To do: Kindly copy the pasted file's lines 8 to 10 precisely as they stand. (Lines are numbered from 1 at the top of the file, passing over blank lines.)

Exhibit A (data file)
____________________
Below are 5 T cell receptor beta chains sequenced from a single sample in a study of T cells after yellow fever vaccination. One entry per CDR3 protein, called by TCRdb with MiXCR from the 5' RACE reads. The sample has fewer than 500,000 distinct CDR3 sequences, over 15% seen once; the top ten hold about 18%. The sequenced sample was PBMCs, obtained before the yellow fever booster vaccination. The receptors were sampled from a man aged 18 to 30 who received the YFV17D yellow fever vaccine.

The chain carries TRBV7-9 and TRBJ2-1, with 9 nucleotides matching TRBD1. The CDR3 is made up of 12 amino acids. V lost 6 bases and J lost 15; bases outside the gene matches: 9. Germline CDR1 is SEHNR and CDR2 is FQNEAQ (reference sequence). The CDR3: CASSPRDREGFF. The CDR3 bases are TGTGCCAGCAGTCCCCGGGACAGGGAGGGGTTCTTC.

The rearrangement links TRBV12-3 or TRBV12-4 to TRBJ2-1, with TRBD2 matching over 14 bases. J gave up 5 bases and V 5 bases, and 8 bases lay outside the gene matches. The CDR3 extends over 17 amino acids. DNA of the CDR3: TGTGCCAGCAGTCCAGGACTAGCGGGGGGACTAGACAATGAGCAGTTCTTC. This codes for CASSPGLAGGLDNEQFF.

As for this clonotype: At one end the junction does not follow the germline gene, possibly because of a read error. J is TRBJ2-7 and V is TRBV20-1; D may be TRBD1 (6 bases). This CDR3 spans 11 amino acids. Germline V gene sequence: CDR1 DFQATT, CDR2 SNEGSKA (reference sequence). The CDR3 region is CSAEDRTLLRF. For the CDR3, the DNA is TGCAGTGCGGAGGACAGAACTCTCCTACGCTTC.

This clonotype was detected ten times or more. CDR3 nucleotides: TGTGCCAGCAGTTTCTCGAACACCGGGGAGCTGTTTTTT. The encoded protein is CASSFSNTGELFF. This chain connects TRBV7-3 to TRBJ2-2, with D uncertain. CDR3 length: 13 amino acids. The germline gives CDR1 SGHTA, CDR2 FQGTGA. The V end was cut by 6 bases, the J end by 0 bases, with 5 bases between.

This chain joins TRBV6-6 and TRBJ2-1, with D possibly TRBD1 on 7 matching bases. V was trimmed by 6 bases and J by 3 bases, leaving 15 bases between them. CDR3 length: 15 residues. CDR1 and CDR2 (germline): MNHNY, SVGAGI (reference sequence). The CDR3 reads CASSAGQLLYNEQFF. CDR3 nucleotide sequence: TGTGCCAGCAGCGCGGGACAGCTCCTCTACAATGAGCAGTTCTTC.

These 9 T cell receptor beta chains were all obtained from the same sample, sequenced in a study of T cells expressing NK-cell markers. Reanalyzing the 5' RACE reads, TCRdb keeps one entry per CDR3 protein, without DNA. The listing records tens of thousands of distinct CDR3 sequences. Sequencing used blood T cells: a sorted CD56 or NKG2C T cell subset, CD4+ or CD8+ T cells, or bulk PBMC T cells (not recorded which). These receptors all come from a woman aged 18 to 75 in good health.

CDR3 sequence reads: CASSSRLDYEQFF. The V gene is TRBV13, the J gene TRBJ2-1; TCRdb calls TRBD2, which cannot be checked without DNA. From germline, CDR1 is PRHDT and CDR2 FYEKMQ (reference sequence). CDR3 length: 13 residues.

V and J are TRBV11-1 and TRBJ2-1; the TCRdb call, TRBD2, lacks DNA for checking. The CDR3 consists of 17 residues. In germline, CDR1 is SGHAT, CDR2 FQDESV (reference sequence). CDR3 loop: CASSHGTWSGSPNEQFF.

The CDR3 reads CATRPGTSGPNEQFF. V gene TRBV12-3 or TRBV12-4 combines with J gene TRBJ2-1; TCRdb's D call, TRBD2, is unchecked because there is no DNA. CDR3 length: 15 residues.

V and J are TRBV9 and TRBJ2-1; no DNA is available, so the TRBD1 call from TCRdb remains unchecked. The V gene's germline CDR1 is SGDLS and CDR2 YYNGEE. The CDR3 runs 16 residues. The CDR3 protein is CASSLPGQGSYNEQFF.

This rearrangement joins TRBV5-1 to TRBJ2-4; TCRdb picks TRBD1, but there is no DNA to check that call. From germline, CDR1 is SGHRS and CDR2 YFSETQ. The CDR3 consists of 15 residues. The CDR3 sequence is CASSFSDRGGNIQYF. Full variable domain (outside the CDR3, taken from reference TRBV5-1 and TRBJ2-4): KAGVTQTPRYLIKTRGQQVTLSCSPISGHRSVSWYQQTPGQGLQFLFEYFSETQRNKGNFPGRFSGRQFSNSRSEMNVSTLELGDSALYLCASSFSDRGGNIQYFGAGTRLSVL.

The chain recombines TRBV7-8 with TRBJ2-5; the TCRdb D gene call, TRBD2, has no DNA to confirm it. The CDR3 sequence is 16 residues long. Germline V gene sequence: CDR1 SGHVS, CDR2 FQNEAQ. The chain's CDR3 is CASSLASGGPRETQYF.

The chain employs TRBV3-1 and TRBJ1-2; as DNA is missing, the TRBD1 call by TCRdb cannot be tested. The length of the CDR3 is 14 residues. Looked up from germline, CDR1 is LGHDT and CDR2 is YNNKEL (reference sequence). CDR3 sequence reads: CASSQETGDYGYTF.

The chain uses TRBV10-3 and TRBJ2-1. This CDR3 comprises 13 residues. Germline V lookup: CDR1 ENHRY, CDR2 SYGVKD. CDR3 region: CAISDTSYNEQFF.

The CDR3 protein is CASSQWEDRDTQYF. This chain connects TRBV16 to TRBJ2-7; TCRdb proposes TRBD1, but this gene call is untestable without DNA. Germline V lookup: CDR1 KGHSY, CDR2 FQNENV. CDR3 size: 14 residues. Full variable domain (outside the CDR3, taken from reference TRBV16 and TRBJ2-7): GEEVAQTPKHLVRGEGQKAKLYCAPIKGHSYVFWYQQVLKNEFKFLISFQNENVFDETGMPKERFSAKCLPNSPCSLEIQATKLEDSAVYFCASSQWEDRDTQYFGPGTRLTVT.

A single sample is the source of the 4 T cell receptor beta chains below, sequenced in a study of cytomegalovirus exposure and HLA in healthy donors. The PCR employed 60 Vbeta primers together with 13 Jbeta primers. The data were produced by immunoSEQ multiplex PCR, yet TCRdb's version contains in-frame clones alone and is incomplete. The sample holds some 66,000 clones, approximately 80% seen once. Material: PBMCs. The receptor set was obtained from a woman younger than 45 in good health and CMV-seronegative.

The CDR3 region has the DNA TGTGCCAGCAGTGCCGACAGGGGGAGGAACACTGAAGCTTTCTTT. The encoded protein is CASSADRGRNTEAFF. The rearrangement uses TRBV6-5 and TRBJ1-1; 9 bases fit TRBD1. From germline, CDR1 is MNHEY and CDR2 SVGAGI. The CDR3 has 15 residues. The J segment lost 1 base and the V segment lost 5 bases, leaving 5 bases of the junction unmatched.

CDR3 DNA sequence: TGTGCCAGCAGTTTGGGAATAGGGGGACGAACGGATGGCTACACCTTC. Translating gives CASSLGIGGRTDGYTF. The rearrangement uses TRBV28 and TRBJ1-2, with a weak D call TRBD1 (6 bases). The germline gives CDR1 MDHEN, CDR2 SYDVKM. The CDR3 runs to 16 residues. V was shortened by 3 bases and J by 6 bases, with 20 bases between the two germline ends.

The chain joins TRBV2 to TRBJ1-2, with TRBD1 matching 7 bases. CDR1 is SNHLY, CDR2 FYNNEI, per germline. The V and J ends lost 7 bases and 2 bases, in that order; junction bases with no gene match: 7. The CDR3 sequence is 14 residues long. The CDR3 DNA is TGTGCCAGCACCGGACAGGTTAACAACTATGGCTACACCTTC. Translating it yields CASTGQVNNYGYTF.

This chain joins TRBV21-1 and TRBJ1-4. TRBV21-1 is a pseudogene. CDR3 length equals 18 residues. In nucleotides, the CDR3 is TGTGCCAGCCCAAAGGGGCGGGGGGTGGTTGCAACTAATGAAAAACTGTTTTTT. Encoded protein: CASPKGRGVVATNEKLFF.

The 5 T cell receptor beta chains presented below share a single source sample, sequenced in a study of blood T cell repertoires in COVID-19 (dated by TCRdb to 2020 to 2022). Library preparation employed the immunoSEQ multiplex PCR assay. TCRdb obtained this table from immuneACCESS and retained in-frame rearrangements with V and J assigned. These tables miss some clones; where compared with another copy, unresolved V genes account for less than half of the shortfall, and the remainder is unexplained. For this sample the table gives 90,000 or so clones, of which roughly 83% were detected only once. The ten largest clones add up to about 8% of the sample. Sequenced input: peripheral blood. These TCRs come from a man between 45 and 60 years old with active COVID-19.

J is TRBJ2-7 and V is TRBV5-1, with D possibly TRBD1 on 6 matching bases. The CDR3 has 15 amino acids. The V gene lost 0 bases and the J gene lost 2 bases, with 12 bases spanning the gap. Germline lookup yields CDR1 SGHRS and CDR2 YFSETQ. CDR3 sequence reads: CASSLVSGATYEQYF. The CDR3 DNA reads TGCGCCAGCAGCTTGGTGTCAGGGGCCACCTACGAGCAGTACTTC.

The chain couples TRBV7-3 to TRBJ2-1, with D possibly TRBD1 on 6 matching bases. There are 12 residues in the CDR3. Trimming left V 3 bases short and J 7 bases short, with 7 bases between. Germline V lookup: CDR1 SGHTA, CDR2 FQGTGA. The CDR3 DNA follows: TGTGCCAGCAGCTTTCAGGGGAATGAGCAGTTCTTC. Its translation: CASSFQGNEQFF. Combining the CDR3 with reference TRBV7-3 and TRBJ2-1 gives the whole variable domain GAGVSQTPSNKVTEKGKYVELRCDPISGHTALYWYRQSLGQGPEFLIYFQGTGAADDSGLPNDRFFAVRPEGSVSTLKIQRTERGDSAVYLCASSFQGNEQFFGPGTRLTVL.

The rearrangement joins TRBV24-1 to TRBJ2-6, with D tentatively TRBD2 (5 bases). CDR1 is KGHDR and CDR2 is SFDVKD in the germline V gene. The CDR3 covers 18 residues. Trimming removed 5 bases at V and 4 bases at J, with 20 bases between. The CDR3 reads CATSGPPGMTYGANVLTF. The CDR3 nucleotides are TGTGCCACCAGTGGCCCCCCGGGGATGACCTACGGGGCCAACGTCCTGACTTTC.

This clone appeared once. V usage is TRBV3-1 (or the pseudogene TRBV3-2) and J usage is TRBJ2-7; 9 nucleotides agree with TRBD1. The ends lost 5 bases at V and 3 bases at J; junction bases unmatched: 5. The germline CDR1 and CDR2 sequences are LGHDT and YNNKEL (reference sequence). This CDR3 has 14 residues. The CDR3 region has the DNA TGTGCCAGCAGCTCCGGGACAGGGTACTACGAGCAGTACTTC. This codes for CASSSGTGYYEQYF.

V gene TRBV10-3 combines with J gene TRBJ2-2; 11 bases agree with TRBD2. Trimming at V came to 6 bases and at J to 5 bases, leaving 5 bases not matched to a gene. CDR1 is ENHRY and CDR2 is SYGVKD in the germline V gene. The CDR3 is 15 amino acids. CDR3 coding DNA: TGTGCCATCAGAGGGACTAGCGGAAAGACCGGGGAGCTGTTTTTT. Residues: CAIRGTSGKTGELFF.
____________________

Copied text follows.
CDR3 sequence reads: CASSSRLDYEQFF. The V gene is TRBV13, the J gene TRBJ2-1; TCRdb calls TRBD2, which cannot be checked without DNA. From germline, CDR1 is PRHDT and CDR2 FYEKMQ (reference sequence). CDR3 length: 13 residues.

V and J are TRBV11-1 and TRBJ2-1; the TCRdb call, TRBD2, lacks DNA for checking. The CDR3 consists of 17 residues. In germline, CDR1 is SGHAT, CDR2 FQDESV (reference sequence). CDR3 loop: CASSHGTWSGSPNEQFF.

The CDR3 reads CATRPGTSGPNEQFF. V gene TRBV12-3 or TRBV12-4 combines with J gene TRBJ2-1; TCRdb's D call, TRBD2, is unchecked because there is no DNA. CDR3 length: 15 residues.